Recognizing the challenges faced by employers and to aid the local businesses in and around Atlanta, Buckhead Medicine recently introduced a COVID-19 Surveillance System that employers can subscribe to and have instituted for their worksites. The program embodies a comprehensive set of data driven components to determine transmission and contraction risk: COVID-19 testing for active infection using the nasal RT PCR test from Quest Diagnostics, complete clinical evaluation at baseline of employees enrolled into the program (temperature checking, pulse oximeter readings if needed, paired with questions concerning potential COVID-19 symptoms or activities (e.g., attendance at mass gatherings, family member COVID status, etc.) that increase the risk of COVID-19 exposures. In addition all enrolled employees are also tested for antibodies (IgM & IgG). Though none of these tests are yet definitive or expressly recommended by the CDC, they provide additional data for computation of the different types of risk and the summary recommendations generated by the system for an employee.

The program is in compliance with the law in light of the pandemic environment that businesses are having to operate within that poses a direct threat to the safety and wellbeing of their employees and customers. It should be noted that the updates and guidance from the EEOC and ADA are in place to address a “Direct Threat,” and most likely will no longer apply once the pandemic is no longer deemed a threat. What remains consistent under ADA guidelines, however, is the illegality of firing an individual over a condition like COVID-19. Also note that the EEOC’s opinion only addresses concerns under the ADA. Employers also need to consider state and local laws, including privacy concerns that might apply when instituting any health screening program.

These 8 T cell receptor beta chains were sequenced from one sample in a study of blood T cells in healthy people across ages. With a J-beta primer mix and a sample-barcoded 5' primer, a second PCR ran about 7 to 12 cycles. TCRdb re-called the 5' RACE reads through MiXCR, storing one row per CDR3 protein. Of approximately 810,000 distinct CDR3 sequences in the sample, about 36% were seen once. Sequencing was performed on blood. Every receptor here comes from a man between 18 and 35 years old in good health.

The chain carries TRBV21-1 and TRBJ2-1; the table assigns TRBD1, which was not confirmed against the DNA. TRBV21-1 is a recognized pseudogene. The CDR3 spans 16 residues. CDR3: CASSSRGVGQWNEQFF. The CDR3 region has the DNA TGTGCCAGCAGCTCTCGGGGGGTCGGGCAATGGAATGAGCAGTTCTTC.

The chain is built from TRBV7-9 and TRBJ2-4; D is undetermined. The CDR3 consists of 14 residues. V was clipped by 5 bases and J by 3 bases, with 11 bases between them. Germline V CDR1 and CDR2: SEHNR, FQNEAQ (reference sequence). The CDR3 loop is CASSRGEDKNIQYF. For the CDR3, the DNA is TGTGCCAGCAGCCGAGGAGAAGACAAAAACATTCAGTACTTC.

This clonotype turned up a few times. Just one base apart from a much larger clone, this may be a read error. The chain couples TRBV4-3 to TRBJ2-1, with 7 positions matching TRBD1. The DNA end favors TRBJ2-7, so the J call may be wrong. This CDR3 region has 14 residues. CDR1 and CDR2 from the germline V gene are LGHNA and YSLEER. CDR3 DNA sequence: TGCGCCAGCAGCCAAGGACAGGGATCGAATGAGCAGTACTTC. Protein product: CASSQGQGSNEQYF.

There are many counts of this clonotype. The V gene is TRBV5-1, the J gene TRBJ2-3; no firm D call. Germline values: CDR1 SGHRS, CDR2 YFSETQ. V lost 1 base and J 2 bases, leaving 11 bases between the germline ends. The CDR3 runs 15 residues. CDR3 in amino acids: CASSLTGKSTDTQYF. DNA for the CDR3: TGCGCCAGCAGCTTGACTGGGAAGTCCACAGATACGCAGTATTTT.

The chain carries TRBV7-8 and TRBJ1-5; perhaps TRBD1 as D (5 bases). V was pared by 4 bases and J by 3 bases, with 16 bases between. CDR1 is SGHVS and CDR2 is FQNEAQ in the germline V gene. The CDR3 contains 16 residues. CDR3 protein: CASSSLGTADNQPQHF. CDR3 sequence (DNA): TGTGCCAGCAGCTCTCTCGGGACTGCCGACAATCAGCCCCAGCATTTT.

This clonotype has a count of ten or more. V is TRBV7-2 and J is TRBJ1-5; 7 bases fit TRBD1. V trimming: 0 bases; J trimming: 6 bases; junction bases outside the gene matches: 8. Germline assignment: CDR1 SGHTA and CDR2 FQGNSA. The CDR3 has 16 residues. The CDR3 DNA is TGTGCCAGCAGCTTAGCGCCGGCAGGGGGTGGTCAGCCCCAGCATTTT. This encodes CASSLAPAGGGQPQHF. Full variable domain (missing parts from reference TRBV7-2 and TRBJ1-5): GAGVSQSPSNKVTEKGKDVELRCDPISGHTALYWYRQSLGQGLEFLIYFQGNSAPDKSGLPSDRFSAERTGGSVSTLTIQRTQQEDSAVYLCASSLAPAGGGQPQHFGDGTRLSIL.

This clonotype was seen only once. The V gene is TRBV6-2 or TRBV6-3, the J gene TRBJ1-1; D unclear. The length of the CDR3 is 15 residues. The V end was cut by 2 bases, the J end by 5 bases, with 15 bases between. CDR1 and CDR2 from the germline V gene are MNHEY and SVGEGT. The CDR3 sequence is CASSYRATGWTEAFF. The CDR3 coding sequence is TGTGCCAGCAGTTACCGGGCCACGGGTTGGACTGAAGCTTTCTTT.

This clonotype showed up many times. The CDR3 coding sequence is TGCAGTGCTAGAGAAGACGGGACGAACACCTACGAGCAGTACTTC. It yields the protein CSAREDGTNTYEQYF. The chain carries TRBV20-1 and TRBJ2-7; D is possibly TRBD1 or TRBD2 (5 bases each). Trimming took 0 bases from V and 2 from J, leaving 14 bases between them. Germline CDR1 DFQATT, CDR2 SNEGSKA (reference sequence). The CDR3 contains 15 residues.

To view the EEOC update, click here for the latest update: What You Should Know About COVID-19 and the ADA, the Rehabilitation Act, and Other EEO Laws

Other useful links:

https://www.eeoc.gov/wysk/what-you-should-know-about-covid-19-and-ada-rehabilitation-act-and-other-eeo-laws

https://www.eeoc.gov/laws/guidance/pandemic-preparedness-workplace-and-americans-disabilities-act

Why a serology test for Coronavirus should not be used as the sole test when making staffing decisions?

The landscape for SARS-CoV-2 screening tests (COVID 19 testing) continues to evolve. When it comes to a serology test, shortcomings in the quality of testing, poor sensitivity, false negative rates, as well as variations in the interpretation of results can significantly impact decisions for employers wanting to screen their employees. Without a doubt, limitations exist in the current tools available for us to determine individual immunity, and the risk of COVID19 contraction and/or transmission within a community.